This osprey was rescued too late after its leg became caught in frayed baling twine used to line its nest. It had to be euthanized.
The next time a cattleman cuts twine from bales he’s feeding and wraps the lengths into a ball to throw into the back of his pickup, Marco Restani and Larry Rau hope ospreys come to mind.
Ospreys, aquatic birds that hunt mostly fish, frequently build huge nests atop tall structures such as electric poles. They settle in open areas, including fields and pastures. In these nests, especially in cattle-feeding areas, the birds weave in baler twine found along roadsides or in pastures.
Nearly 5% of osprey nests along the Missouri and Yellowstone rivers in Montana hold used twine that ensnares nestlings, says Restani, a wildlife biologist at St. Cloud State University, St. Cloud, MN. In Saskatchewan research, 12% of all nestlings raised in the study area had been trapped by twine, he says.
“It’s a preventable, nasty way to die,” Restani stresses.
He and Rau, a retired wildlife biologist and farmer-rancher from Rosebud, MT, hope to raise awareness of the plight of these birds. They’d like ranchers to make sure used twine won’t fall from the back of their pickups or be left in fields. In other words, they’d like the material to be properly disposed of.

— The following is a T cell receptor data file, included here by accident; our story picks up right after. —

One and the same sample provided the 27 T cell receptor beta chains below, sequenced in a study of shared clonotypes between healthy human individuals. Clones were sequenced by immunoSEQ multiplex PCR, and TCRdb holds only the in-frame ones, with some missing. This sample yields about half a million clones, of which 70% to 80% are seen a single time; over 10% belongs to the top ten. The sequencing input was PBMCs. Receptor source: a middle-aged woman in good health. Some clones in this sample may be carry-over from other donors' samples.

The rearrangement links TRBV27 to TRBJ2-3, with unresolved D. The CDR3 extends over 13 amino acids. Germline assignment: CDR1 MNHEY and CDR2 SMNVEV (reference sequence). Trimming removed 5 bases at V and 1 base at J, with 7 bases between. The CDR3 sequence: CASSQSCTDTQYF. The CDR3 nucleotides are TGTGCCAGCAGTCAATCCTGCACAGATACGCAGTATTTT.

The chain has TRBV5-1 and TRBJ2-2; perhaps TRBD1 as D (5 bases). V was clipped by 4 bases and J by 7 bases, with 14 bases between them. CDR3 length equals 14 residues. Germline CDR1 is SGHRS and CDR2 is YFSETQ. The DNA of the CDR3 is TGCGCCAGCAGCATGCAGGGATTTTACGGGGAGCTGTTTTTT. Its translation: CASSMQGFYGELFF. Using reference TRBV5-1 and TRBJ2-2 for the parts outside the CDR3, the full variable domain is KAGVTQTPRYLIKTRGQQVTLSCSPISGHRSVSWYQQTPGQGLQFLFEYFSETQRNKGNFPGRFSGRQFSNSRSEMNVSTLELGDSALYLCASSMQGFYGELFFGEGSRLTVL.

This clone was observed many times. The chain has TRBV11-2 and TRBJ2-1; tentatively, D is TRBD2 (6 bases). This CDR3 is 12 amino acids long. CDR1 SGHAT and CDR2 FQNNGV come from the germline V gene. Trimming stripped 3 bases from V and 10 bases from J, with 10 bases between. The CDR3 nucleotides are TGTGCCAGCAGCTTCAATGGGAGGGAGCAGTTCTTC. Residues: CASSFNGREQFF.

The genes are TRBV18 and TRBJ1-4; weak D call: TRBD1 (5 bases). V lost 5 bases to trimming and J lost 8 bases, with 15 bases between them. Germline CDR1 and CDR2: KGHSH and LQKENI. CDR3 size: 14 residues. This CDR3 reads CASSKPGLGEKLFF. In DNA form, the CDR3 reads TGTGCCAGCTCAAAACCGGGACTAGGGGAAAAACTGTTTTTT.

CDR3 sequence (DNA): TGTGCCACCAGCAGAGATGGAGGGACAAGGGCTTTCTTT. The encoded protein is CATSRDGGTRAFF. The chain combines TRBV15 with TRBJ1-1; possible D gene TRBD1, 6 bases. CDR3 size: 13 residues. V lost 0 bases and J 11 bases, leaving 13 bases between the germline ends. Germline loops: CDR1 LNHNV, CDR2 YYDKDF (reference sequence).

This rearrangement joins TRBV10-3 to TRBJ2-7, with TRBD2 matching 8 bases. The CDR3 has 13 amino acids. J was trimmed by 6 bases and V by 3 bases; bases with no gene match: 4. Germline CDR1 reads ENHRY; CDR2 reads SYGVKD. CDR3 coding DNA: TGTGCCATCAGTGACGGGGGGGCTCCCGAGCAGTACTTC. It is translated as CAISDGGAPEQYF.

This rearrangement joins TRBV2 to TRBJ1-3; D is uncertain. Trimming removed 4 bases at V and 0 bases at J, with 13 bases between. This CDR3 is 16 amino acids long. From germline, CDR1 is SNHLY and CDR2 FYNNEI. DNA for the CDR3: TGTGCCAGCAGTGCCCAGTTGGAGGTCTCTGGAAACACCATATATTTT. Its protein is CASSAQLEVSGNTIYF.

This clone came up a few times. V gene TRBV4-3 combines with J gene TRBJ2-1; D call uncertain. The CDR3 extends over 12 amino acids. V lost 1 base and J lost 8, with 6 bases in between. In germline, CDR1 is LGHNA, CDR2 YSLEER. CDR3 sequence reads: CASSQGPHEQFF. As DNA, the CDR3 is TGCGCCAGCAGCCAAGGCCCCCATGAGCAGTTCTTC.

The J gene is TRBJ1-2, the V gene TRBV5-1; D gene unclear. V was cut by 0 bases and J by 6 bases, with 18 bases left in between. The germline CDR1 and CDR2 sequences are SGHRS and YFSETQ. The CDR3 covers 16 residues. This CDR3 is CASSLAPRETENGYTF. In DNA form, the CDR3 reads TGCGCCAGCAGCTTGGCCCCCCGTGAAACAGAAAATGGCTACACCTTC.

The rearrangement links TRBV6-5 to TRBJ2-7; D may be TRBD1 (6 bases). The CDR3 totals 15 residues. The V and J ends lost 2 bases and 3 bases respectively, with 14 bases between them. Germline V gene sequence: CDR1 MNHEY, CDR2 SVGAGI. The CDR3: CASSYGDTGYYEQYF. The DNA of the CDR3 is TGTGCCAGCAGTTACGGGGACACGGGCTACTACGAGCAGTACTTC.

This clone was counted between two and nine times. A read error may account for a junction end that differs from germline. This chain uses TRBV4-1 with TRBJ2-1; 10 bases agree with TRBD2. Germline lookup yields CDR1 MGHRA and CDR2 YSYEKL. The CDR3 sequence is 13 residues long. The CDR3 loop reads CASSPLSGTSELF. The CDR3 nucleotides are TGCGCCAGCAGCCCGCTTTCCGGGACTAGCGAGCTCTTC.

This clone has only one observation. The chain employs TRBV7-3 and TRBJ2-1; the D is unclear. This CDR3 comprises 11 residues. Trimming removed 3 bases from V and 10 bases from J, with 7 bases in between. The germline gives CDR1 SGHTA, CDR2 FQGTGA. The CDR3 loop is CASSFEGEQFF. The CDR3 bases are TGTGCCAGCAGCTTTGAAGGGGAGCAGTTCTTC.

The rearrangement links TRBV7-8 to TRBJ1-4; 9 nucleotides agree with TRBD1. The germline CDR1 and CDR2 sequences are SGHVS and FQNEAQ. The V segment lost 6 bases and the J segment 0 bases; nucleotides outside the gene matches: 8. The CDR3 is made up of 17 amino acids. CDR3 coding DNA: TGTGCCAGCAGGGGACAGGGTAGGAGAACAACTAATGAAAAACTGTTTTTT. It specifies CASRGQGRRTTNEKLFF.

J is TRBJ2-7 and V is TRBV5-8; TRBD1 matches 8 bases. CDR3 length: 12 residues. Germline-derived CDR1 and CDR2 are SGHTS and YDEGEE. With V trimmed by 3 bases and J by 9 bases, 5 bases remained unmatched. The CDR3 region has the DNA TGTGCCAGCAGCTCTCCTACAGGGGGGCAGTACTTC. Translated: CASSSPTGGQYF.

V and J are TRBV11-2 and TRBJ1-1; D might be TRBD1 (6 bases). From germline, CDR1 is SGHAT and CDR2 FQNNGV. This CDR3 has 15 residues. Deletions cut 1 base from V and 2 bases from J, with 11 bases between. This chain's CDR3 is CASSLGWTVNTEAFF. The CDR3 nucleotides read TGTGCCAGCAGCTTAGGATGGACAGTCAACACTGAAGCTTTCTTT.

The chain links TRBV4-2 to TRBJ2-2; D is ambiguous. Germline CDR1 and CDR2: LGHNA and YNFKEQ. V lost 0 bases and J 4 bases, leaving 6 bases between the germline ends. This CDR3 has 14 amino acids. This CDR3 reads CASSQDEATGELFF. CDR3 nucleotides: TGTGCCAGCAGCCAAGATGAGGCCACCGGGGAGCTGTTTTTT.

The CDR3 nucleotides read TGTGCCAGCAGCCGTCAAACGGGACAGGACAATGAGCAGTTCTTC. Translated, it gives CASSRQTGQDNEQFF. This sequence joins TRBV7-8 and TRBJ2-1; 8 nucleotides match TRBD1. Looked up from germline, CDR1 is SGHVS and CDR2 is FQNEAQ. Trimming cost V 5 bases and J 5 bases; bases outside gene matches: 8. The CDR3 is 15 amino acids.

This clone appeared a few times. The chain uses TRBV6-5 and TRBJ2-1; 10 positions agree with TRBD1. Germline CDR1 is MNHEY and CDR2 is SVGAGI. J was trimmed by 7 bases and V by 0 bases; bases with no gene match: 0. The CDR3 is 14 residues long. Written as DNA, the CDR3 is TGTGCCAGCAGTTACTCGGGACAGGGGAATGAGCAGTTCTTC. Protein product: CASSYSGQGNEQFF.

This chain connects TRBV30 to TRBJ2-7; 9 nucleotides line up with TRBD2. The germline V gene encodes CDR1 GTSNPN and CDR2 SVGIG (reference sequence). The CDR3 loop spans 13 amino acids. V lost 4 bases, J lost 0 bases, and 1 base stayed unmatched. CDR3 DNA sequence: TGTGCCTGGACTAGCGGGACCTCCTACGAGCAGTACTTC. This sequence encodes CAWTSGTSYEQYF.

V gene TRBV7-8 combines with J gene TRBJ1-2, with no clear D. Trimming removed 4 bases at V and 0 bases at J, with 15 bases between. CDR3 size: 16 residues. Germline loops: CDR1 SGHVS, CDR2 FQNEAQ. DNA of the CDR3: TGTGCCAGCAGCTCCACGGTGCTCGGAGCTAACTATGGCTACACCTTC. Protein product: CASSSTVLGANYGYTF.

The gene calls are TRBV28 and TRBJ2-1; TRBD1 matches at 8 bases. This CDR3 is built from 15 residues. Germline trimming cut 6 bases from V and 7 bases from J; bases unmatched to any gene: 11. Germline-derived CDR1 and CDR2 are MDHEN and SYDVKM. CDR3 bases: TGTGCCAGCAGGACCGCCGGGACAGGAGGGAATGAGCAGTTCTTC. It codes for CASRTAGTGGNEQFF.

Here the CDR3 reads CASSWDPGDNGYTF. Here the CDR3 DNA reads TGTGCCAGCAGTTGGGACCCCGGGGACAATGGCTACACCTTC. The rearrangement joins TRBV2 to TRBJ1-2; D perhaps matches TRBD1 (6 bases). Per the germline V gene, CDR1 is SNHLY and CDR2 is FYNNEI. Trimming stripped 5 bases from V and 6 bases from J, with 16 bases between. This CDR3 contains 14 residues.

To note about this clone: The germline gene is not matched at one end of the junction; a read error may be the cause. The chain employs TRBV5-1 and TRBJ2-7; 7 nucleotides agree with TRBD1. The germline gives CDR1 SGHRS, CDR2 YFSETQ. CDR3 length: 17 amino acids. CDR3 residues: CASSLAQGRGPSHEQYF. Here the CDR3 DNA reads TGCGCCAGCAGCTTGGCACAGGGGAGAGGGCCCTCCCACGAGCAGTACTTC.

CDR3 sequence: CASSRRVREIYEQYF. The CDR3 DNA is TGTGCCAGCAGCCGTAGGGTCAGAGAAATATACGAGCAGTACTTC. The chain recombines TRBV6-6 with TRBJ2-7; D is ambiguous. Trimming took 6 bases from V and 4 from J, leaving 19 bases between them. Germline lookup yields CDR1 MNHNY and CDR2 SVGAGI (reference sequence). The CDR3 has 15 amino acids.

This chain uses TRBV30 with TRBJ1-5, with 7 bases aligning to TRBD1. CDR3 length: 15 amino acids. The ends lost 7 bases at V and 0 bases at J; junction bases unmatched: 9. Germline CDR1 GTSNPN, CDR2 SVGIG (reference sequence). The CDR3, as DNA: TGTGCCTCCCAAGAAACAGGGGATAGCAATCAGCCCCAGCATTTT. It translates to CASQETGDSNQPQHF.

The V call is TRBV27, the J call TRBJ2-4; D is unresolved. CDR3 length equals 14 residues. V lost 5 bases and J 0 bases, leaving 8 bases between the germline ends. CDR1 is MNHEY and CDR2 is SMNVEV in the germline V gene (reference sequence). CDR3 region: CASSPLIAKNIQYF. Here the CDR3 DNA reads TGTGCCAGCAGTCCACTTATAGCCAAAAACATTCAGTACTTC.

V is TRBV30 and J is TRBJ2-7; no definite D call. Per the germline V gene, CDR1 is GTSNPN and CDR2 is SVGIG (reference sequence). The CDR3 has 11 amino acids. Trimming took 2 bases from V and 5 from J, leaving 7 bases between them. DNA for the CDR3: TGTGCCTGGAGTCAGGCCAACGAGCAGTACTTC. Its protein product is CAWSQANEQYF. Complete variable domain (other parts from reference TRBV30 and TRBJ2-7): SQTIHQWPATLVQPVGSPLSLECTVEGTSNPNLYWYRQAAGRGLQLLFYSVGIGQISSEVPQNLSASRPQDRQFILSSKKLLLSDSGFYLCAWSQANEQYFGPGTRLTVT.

“This is a preventable problem,” says Restani. “It just requires a little more careful management of twine.”
The osprey has had a rough past. From the 1940s to the 1960s, its population declined drastically after ingesting fish contaminated by the insecticide DDT. But once DDT was banned, the species rebounded.
The birds like to collect objects such as brightly colored twine, Restani says. “No one knows why ospreys pick it up. There’s probably some sort of signaling benefit,” either to attract a mate or to repel competition.
But the twine starts to fray in the nest, and “once it starts fraying, the nestlings have a much easier time becoming entangled in it. They basically are trapped in the nest and end up dying if we don’t come along,” he says.
Rau commonly sees “big gobs of orange twine hanging off the nest” by his home.
“I think in a lot of pastures or paddocks, people do a fairly good job of dealing with that twine,” he points out.
“Nearly all farmer-ranchers are conservationists at heart,” Rau adds. “It’s just not paying attention, or carelessness or a lack of an awareness of the consequence.”